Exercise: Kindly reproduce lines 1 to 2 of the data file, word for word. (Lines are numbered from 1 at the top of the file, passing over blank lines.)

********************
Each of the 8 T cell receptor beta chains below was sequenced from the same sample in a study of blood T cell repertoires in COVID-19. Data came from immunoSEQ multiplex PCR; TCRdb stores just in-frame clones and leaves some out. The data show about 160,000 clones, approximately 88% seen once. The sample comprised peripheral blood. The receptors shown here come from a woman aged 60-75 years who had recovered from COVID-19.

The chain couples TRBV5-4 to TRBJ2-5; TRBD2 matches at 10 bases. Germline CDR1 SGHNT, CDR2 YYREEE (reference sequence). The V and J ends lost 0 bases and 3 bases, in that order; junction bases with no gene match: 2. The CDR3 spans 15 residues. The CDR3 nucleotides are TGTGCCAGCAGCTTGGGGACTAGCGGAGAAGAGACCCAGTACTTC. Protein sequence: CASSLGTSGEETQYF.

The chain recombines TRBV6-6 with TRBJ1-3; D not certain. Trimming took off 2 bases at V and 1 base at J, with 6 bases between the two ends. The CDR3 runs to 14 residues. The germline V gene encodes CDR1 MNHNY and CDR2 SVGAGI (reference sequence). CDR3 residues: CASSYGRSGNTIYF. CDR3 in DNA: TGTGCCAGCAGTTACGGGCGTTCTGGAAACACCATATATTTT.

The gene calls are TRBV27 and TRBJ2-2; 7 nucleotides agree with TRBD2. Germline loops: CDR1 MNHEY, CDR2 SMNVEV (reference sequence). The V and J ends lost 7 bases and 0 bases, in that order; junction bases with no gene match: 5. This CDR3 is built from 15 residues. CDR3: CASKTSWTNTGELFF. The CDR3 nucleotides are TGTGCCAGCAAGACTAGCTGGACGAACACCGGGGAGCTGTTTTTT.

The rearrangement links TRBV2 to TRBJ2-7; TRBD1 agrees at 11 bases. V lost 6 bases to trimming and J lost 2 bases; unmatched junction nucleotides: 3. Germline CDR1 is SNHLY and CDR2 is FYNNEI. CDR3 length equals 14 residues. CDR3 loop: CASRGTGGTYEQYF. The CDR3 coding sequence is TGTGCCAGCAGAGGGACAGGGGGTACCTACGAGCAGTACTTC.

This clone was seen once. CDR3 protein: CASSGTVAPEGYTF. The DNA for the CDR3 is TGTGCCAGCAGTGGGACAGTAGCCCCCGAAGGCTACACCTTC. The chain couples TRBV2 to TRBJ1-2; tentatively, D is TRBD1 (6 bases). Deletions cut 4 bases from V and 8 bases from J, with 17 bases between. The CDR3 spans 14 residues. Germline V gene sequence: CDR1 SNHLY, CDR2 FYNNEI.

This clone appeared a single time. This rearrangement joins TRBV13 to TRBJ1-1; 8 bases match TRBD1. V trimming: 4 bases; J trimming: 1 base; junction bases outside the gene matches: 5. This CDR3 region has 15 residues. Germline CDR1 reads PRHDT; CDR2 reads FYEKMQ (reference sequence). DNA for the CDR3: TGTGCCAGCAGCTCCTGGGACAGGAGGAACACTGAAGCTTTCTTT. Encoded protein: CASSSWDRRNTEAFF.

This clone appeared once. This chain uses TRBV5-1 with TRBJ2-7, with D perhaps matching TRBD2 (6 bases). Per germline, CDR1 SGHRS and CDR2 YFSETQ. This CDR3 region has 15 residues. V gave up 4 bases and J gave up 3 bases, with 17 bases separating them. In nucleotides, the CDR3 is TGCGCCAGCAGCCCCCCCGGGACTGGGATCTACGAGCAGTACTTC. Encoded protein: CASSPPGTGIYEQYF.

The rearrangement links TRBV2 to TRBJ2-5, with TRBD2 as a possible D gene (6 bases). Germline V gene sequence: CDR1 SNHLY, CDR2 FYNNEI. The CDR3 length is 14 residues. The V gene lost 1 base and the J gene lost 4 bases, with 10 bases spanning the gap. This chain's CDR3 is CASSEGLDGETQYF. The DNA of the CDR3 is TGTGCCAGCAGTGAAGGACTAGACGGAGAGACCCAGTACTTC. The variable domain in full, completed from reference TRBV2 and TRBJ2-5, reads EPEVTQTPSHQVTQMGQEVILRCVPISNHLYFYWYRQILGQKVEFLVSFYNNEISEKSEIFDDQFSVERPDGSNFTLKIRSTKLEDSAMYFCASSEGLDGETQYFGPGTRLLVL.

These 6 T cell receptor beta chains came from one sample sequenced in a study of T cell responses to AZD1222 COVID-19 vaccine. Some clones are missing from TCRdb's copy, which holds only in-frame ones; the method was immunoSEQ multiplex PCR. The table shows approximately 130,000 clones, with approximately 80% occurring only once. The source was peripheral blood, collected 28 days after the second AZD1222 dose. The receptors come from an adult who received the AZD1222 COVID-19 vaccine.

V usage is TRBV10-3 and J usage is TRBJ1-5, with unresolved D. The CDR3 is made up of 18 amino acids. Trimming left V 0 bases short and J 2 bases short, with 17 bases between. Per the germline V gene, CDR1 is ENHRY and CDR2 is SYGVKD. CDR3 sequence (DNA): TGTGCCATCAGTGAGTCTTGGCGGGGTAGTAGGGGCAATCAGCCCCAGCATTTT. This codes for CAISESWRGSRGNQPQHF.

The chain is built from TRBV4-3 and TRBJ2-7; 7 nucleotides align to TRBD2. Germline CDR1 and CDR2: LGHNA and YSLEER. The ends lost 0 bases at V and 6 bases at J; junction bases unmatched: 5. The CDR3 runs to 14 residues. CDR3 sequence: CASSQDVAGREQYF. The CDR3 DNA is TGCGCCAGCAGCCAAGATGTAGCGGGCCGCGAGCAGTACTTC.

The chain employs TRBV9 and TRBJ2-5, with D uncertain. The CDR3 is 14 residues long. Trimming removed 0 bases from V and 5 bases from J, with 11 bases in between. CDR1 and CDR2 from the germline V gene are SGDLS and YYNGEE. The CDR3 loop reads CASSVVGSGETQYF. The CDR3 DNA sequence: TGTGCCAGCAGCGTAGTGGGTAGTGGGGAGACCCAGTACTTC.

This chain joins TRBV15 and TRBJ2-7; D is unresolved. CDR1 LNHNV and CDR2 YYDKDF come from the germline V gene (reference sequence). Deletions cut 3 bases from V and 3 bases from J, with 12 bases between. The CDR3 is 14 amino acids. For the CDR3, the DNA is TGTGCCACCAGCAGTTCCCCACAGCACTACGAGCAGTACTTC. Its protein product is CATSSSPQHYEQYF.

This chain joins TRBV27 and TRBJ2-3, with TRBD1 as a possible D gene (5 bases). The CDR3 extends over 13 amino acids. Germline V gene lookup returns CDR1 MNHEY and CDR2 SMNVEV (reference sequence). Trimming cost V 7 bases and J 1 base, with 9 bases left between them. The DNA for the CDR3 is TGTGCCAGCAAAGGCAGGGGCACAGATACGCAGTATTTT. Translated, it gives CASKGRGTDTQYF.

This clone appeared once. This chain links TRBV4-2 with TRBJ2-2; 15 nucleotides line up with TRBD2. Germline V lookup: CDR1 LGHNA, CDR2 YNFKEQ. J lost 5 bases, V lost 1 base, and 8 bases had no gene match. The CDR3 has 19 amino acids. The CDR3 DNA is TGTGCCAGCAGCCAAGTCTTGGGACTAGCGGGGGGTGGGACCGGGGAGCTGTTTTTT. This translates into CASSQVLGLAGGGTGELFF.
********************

Each of the 8 T cell receptor beta chains below was sequenced from the same sample in a study of blood T cell repertoires in COVID-19. Data came from immunoSEQ multiplex PCR; TCRdb stores just in-frame clones and leaves some out. The data show about 160,000 clones, approximately 88% seen once. The sample comprised peripheral blood. The receptors shown here come from a woman aged 60-75 years who had recovered from COVID-19.

The chain couples TRBV5-4 to TRBJ2-5; TRBD2 matches at 10 bases. Germline CDR1 SGHNT, CDR2 YYREEE (reference sequence). The V and J ends lost 0 bases and 3 bases, in that order; junction bases with no gene match: 2. The CDR3 spans 15 residues. The CDR3 nucleotides are TGTGCCAGCAGCTTGGGGACTAGCGGAGAAGAGACCCAGTACTTC. Protein sequence: CASSLGTSGEETQYF.